Better still, Lenovo has built an accelerometer into the Yoga 11 so that the screen can detect what position it's in, landscape or portrait, and rotate accordingly. When in tablet mode, the Yoga 11 can be controlled manually via physical volume keys on the side as well as a start button on the front, so you don't have to open it up and control it via the keyboard.
Design and Build
The Yoga 11 definitely deserves a medal for premium design and build when compared to many other laptops we've reviewed recently. It has a smart look about it and thanks to its soft-touch textured material - which we also saw on the Yoga 13 - covering the outside of the chassis, it feels luxurious as well. This not only allows for a better grip but also gives it a comfortable feel.
We found that the silvery-grey finish on our model - it is available in bright orange too, if you fancy a more eccentric look - is stylish but also simple enough to complement other devices you might want to use alongside it.
Build quality is also a strong point for the Ideapad Yoga, which is essential due to its flexibility compared to other laptops on the market. Both the keyboard and the screen feel robust and sturdy despite the Yoga having a slim, lightweight construction, measuring 298x204x15.6mm and weighing just short of 1.2kg. Twisting the display in opposite directions at both sides gave us no cause for concern, as it proved to feel sturdy, maintaining considerable resistance.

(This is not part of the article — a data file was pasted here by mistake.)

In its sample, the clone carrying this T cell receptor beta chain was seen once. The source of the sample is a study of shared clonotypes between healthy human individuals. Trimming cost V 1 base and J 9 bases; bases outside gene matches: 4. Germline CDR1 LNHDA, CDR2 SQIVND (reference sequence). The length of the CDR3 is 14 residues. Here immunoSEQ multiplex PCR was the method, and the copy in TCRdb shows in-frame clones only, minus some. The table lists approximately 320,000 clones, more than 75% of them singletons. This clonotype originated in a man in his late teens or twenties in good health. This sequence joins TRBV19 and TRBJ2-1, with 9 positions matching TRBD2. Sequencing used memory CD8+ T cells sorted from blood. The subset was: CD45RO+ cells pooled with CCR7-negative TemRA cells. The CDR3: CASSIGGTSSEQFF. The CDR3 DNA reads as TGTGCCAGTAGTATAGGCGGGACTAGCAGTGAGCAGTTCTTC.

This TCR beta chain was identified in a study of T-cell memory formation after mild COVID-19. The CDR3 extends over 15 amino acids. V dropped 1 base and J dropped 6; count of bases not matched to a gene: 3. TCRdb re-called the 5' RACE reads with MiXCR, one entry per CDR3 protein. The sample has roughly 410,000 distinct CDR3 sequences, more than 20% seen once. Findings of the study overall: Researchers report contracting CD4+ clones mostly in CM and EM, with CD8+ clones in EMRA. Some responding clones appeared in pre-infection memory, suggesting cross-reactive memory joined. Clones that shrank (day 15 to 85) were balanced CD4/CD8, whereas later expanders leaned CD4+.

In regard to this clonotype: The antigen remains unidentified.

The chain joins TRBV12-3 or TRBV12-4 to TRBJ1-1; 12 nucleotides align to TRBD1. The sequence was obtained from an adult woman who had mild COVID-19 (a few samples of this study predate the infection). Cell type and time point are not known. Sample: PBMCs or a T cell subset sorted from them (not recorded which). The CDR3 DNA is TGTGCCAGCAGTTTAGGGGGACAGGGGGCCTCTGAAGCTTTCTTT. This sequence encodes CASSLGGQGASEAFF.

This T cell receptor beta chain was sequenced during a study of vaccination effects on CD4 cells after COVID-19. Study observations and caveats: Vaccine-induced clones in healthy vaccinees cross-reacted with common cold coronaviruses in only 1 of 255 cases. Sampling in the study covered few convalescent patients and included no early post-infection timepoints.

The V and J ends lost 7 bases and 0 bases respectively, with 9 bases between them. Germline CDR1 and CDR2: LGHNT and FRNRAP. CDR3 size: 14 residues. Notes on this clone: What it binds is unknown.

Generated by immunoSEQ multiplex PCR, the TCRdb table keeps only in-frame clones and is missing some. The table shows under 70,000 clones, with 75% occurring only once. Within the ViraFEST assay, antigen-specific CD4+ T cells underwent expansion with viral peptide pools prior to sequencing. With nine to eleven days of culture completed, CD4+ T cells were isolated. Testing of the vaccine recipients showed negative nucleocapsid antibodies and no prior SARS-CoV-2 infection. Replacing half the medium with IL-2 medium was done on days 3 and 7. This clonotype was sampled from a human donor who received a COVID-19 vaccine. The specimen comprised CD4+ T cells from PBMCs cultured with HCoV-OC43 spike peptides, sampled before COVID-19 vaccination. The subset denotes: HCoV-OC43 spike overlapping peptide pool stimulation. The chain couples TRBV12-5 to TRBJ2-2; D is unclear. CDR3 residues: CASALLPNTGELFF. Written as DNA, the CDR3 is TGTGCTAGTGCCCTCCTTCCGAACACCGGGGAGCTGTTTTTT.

One thing worth noting is that although the Yoga feels relatively lightweight, it can feel a tad too heavy when folding it 360 degrees and using it as a tablet. On the other hand, there aren't many 11in tablets out there, so perhaps it's just the case that there is nothing to compare it to other than the more popular 7in and 10in models that dominate the market.
One of our main gripes with the Yoga's larger counterpart, the Yoga 13, was its keyboard. During our test of typing a full page document it proved irritatingly unresponsive. The space bar failed to register our keystrokes in many instances due to its stiffness and it needed to be struck hard in the centre in order to recognise a keypress.
For reasons unknown, the Yoga 11 doesn't follow suit, despite being almost identical in design except for its more compact size. The full size QWERTY keyboard feels great to type on and is a pleasure to use when you're constructing long documents or complex spreadsheets.
As for the trackpad, it's multi gesture, so it might take a bit of getting used to if you're new to it. But you can also turn this option off if it's not your thing or drives you crazy.
As with the Yoga 13, the Yoga 11's keyboard lacks a backlight to make typing easier in low light conditions, but since it's a much cheaper device, this isn't something we'd expect anyway.
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